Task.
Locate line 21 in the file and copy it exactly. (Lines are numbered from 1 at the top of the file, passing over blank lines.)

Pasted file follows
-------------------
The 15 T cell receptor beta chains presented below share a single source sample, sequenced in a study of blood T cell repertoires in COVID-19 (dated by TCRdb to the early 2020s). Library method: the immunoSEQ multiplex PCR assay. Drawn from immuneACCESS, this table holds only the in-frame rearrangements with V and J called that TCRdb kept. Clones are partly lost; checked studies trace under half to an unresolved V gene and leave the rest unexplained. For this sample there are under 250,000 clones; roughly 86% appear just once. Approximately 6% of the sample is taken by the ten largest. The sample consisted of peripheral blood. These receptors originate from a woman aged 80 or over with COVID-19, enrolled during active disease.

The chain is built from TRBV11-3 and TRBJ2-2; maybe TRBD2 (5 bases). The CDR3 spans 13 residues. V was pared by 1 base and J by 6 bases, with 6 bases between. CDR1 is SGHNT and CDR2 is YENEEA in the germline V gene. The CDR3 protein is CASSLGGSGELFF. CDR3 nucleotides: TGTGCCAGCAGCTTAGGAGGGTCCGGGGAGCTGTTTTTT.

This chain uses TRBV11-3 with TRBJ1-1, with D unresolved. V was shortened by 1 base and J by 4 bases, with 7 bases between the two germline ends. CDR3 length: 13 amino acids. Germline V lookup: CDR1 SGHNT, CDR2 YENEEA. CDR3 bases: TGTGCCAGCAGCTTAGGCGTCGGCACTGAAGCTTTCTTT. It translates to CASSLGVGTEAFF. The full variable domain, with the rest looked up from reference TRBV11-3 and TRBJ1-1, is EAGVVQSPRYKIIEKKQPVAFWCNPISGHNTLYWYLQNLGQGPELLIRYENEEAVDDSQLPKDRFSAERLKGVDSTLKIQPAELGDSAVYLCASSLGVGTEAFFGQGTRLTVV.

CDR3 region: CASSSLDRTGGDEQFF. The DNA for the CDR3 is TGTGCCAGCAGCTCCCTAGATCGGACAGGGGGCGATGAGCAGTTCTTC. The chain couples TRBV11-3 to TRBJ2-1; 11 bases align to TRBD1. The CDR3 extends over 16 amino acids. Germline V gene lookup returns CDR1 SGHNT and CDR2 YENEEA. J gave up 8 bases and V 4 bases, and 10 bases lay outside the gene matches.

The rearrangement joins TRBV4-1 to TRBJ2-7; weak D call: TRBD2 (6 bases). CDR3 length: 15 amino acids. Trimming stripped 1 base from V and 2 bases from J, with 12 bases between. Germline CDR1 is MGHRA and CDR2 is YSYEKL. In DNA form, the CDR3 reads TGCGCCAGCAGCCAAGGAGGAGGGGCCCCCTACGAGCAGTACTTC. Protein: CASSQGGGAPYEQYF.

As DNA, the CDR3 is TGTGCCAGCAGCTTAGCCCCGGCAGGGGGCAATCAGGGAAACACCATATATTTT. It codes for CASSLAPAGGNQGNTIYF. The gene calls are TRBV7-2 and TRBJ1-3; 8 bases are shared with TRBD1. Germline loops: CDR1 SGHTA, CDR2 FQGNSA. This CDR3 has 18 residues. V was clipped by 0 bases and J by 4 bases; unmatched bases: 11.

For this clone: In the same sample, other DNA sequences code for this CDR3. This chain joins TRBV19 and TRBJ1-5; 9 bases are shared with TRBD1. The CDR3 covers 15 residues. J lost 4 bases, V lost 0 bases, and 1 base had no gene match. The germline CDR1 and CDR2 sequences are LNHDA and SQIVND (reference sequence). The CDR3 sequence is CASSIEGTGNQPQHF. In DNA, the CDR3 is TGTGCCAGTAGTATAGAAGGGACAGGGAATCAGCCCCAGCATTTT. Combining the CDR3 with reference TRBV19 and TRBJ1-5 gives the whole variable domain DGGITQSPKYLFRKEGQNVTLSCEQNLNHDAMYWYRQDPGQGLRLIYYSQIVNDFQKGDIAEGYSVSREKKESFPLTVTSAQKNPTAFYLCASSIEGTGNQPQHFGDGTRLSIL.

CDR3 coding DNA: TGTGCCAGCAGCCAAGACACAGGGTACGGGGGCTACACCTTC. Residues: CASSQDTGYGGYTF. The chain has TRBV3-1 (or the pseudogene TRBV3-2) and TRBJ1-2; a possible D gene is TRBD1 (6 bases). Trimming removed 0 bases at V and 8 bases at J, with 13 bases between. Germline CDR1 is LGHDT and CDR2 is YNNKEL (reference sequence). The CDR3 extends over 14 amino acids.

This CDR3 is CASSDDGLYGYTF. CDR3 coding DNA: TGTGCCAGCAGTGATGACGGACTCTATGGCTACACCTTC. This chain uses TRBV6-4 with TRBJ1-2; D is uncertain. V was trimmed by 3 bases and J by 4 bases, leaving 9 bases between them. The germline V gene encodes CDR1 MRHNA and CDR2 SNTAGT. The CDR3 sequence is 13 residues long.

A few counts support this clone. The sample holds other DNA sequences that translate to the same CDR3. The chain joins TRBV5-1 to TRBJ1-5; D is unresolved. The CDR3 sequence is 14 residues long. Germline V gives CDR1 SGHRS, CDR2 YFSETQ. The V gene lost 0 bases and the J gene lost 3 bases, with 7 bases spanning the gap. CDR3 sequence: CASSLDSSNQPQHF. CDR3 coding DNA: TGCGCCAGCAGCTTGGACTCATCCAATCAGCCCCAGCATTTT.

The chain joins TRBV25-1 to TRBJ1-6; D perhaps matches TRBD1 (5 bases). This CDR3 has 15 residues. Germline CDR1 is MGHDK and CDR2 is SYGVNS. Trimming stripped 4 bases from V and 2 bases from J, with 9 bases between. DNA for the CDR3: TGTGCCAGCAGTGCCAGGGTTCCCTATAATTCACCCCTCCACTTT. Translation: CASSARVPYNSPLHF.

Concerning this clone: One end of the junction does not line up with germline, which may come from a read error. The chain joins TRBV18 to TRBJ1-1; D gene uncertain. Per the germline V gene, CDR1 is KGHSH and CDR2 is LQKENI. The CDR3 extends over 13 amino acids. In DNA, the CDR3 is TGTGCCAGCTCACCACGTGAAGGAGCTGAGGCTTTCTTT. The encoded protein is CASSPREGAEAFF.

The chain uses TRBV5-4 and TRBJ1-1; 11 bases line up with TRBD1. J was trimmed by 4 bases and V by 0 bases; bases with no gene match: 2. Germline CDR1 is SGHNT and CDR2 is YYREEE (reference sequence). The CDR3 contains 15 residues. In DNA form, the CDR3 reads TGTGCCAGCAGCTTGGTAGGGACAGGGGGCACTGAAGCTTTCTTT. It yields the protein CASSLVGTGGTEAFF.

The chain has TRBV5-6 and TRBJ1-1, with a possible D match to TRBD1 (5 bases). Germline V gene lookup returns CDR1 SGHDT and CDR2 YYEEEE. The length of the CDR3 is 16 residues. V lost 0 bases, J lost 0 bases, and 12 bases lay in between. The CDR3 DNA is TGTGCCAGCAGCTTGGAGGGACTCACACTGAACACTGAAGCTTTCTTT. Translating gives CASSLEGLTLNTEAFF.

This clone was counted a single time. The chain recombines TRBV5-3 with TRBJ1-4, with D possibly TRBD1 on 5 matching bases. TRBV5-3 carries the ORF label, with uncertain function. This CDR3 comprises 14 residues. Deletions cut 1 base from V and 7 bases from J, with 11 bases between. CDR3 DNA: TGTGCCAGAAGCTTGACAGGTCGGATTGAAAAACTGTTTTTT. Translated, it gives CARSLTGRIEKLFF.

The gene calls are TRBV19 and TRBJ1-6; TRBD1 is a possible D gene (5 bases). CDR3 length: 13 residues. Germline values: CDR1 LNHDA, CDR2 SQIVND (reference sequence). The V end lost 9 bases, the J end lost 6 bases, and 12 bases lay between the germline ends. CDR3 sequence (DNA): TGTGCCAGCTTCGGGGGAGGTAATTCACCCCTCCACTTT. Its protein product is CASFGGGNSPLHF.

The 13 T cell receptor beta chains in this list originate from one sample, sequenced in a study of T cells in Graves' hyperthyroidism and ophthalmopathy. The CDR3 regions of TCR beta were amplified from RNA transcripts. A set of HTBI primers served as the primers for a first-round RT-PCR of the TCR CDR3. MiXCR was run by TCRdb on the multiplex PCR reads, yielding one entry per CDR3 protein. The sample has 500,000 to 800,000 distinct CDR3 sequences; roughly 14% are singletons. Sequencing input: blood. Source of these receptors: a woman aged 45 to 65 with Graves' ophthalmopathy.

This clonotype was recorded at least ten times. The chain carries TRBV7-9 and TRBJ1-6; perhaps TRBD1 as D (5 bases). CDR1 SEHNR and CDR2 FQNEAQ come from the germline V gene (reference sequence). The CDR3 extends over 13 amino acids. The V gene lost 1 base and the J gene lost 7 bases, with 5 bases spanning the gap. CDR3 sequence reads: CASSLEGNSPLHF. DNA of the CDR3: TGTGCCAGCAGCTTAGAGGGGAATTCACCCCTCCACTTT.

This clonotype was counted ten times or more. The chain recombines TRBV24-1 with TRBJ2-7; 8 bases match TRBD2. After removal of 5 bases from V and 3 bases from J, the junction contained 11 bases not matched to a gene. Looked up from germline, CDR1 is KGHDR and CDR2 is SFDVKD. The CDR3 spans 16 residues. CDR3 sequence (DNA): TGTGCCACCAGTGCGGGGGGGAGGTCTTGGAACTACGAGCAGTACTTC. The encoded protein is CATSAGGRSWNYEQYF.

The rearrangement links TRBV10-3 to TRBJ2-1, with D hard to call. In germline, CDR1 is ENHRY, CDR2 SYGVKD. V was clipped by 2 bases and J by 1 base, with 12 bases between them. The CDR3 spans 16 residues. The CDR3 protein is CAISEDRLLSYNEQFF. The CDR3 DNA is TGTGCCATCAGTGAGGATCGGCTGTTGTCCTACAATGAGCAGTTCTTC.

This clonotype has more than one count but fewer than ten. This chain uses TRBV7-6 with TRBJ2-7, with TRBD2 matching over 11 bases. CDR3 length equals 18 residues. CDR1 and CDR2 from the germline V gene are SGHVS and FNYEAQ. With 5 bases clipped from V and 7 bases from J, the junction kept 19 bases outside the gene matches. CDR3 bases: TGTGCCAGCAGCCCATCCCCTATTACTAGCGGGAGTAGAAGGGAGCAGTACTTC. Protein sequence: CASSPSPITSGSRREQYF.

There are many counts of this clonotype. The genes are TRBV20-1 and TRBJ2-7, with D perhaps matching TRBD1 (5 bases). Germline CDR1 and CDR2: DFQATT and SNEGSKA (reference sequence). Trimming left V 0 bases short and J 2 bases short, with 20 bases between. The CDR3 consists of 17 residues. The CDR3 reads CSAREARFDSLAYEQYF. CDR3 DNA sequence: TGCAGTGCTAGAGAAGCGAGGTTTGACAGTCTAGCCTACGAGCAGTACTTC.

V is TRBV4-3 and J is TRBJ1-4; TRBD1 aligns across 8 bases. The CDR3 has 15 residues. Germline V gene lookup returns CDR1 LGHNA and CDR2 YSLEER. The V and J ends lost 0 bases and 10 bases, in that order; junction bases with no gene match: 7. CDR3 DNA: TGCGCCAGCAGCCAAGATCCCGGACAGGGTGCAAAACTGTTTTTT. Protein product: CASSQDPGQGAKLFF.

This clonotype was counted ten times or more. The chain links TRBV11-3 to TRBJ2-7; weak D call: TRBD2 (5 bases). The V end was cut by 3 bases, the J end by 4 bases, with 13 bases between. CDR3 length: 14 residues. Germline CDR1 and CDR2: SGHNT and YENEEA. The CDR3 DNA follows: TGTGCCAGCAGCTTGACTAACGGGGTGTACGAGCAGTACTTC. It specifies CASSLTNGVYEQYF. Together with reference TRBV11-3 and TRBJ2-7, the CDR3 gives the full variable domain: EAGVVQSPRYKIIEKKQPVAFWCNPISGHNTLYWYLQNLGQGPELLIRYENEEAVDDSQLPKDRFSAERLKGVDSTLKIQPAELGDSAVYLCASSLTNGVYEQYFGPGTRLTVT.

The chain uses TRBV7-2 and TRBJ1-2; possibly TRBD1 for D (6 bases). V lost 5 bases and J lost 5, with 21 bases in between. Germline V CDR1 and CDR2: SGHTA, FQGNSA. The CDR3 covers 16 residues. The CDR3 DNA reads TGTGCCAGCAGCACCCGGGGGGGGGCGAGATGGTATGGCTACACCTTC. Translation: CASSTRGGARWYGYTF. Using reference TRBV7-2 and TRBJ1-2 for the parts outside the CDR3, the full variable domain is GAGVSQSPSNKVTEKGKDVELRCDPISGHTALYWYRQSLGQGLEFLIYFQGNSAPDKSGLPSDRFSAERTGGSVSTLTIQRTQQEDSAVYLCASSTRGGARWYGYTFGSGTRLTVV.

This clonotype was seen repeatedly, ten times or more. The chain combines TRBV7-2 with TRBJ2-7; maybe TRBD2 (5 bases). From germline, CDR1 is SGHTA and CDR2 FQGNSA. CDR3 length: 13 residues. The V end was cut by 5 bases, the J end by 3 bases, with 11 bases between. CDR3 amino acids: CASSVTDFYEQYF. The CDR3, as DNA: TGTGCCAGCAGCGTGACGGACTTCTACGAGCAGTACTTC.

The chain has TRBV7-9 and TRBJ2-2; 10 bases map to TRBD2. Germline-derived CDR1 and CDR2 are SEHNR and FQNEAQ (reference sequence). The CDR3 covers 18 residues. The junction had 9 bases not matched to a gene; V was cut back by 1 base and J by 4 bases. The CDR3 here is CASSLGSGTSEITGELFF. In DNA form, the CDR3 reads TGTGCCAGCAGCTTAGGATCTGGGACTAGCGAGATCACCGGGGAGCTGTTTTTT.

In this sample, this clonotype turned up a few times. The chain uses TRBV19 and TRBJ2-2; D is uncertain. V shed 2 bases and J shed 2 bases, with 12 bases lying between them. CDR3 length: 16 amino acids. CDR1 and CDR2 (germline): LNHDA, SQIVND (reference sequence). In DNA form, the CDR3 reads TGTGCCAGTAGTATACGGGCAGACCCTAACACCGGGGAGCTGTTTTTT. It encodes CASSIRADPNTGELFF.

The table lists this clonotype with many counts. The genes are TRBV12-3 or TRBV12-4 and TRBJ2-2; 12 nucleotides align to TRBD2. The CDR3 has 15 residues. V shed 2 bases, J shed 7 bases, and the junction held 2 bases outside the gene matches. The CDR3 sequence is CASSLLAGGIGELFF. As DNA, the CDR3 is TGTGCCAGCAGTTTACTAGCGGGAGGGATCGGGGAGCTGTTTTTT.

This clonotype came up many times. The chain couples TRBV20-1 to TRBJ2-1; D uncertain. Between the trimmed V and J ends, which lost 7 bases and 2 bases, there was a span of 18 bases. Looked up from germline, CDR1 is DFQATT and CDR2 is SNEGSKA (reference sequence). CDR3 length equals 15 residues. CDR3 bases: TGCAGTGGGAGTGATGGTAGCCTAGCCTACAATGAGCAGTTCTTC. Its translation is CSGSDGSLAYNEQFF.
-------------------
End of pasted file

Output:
This clonotype has more than one count but fewer than ten. This chain uses TRBV7-6 with TRBJ2-7, with TRBD2 matching over 11 bases. CDR3 length equals 18 residues. CDR1 and CDR2 from the germline V gene are SGHVS and FNYEAQ. With 5 bases clipped from V and 7 bases from J, the junction kept 19 bases outside the gene matches. CDR3 bases: TGTGCCAGCAGCCCATCCCCTATTACTAGCGGGAGTAGAAGGGAGCAGTACTTC. Protein sequence: CASSPSPITSGSRREQYF.